Word of the Day Kippa Aduma: Avatar of Feminism in Fairy-tales

Most English speakers know the "kippa" from its varied colors and snug fit on the head, but Hebrew has a few more uses for the phrase - including a nod to a certain fairytale heroine.

Shoshana Kordova
Shoshana Kordova
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A Tel Aviv Hapoel soccer player demonstrates another type of "kippa aduma" - a red yarmulkah.
A Tel Aviv Hapoel soccer player demonstrates another type of "kippa aduma" - a red yarmulkah.Credit: Reuters
Shoshana Kordova
Shoshana Kordova

Many English speakers familiar with Jewish ritual practice know that the skullcap worn by religious Jewish men (a “yarmulke,” in Yiddish) is known in Hebrew as a “kippa.” But it also has other meanings in Hebrew, such as “dome” and a more generic “cap,” and is used in many contexts where you wouldn’t expect to see too many yarmulkes -- like the Dome of the Rock, which in Hebrew is called either Kipat Hasela (“sela” means “rock”) or Kipat Hazahav, a reference to the gold dome that is the Muslim shrine’s most recognizable feature.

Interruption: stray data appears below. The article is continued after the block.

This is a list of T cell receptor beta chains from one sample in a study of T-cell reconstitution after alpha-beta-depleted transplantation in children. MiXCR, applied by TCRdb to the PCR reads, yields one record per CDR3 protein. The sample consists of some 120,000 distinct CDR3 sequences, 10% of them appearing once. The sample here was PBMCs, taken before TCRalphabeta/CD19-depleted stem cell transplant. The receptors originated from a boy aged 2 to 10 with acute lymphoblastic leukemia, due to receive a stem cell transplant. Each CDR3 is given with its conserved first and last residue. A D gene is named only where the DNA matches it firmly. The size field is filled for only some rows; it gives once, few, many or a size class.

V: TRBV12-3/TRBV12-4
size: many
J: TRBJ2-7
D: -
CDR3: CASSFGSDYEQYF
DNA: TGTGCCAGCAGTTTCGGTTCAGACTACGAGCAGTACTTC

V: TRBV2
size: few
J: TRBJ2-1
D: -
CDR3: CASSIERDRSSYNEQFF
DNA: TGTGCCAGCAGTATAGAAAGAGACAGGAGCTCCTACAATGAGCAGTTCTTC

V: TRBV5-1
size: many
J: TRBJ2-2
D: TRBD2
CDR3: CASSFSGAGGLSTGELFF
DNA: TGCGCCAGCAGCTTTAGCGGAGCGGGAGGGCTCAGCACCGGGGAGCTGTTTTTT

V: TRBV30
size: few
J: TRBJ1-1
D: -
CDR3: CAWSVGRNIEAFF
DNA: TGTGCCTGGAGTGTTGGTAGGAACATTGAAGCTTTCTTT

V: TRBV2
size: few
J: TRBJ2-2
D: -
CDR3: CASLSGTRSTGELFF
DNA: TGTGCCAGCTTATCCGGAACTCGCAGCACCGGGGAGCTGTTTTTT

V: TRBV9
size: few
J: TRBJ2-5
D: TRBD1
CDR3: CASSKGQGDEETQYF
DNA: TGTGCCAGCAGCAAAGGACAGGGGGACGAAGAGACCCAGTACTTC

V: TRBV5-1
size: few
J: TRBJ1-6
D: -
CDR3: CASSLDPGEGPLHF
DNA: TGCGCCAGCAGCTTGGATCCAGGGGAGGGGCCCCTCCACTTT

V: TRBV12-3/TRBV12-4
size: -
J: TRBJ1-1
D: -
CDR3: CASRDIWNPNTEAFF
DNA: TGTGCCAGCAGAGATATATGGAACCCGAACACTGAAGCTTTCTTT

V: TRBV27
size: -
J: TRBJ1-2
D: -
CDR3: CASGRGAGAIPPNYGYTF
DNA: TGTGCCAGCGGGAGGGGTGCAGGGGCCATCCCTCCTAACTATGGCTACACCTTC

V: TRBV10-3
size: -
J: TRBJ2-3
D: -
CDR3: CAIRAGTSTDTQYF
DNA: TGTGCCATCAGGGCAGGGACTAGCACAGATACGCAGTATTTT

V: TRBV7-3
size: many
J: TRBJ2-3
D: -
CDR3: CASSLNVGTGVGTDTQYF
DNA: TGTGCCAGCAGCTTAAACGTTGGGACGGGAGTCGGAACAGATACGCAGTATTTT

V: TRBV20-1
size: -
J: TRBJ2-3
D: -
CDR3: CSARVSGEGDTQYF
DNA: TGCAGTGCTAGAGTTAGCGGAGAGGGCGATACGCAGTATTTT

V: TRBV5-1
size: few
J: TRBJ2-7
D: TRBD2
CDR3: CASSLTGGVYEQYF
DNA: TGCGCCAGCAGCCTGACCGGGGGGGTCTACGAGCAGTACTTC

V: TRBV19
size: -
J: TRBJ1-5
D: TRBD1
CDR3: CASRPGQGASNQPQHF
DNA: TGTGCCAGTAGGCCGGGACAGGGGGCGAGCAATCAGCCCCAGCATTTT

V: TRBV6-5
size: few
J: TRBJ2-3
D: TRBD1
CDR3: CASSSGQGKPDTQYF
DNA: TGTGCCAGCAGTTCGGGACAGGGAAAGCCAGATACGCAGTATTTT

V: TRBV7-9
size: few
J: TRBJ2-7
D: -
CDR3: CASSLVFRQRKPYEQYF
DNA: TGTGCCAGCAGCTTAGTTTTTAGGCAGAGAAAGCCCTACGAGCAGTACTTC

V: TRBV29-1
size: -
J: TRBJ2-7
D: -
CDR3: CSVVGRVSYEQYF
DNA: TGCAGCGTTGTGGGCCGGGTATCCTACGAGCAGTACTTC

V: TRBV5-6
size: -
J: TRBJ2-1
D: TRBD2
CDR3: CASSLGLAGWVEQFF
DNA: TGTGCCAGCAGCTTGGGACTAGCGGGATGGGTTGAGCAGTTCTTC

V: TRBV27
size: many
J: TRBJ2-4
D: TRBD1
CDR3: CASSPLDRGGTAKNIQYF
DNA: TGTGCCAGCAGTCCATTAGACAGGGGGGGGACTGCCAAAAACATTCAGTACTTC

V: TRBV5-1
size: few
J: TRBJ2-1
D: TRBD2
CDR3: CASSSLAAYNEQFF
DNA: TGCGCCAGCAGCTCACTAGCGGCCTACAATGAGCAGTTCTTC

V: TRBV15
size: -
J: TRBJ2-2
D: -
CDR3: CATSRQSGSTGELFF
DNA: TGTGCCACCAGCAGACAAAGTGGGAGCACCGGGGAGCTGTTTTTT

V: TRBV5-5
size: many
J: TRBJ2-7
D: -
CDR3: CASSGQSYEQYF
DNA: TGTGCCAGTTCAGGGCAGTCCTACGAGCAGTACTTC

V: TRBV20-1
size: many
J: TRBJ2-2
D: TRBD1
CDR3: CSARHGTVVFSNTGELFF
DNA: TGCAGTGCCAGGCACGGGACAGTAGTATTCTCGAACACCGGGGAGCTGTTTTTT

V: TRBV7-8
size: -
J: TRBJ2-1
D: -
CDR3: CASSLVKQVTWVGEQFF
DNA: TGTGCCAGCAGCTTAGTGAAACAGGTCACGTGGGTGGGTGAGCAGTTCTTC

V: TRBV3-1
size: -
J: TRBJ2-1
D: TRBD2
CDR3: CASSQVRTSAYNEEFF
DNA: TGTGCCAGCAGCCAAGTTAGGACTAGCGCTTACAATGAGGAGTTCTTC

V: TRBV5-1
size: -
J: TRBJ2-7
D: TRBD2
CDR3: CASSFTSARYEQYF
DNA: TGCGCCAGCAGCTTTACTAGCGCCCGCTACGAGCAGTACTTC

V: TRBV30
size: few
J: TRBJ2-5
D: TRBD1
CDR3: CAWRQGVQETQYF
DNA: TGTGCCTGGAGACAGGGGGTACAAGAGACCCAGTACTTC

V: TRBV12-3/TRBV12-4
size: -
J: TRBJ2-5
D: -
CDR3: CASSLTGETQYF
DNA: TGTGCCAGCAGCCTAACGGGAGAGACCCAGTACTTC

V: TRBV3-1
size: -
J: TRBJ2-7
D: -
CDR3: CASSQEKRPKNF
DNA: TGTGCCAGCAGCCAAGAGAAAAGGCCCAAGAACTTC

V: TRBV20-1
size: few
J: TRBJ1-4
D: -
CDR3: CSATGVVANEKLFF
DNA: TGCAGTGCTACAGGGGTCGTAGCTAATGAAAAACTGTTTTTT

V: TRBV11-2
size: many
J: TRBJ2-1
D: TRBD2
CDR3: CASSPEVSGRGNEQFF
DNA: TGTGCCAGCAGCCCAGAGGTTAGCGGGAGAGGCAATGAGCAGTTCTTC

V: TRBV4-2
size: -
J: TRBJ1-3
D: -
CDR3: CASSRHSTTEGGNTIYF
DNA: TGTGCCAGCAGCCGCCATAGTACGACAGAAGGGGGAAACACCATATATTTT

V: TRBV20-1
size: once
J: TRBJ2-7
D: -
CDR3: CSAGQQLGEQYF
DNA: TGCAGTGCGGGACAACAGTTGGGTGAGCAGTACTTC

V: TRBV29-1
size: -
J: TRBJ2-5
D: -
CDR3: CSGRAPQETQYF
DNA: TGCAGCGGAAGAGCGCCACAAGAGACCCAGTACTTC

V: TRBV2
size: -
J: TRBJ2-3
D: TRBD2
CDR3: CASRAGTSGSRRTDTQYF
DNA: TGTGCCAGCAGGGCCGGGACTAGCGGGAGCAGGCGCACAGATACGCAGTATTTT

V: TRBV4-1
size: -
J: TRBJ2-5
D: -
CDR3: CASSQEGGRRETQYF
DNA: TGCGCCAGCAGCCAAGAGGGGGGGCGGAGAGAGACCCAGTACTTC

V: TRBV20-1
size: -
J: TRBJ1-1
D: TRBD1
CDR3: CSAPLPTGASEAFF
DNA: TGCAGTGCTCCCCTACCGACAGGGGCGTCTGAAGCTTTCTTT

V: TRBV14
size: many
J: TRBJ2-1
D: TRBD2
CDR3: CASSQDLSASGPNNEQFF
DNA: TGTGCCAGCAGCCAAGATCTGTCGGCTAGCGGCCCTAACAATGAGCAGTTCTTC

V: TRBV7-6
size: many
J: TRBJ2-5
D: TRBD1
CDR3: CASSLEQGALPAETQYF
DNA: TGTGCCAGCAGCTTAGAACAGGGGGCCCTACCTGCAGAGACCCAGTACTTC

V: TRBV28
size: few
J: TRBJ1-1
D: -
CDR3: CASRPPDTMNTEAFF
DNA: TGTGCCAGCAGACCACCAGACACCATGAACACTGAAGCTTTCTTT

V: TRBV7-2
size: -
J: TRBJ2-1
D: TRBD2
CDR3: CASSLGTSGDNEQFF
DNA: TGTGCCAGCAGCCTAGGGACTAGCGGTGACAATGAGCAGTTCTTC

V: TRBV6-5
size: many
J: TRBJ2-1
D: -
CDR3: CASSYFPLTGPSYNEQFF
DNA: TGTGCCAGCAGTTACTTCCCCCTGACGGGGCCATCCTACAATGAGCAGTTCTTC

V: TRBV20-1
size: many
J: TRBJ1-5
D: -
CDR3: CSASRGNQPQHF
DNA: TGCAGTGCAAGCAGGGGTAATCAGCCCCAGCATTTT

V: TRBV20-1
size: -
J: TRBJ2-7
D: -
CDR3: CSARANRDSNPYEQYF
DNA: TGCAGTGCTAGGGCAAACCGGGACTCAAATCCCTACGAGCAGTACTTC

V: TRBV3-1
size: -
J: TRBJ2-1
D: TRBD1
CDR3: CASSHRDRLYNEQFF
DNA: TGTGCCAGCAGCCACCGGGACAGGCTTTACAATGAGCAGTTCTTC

If you’re sitting in the open air, you’re under kipat hashamayim (literally “the sky dome”), and the Iron Dome anti-missile defense system is Kipat Barzel, though that “iron kippa” sounds more like it should have pride of place on the wish list of any self-respecting Jewish knight in shining armor.

And while a man wearing a red kippa has a kippa aduma on his head, the girl called Kippa Aduma is actually Little Red Riding Hood.

So although the cloaked forest-traipser may appear to be just another fairy-tale figure left helpless until a man comes along to rescue her, in a certain sense this kippa-donning girl can actually be seen as an avatar of Jewish feminism.



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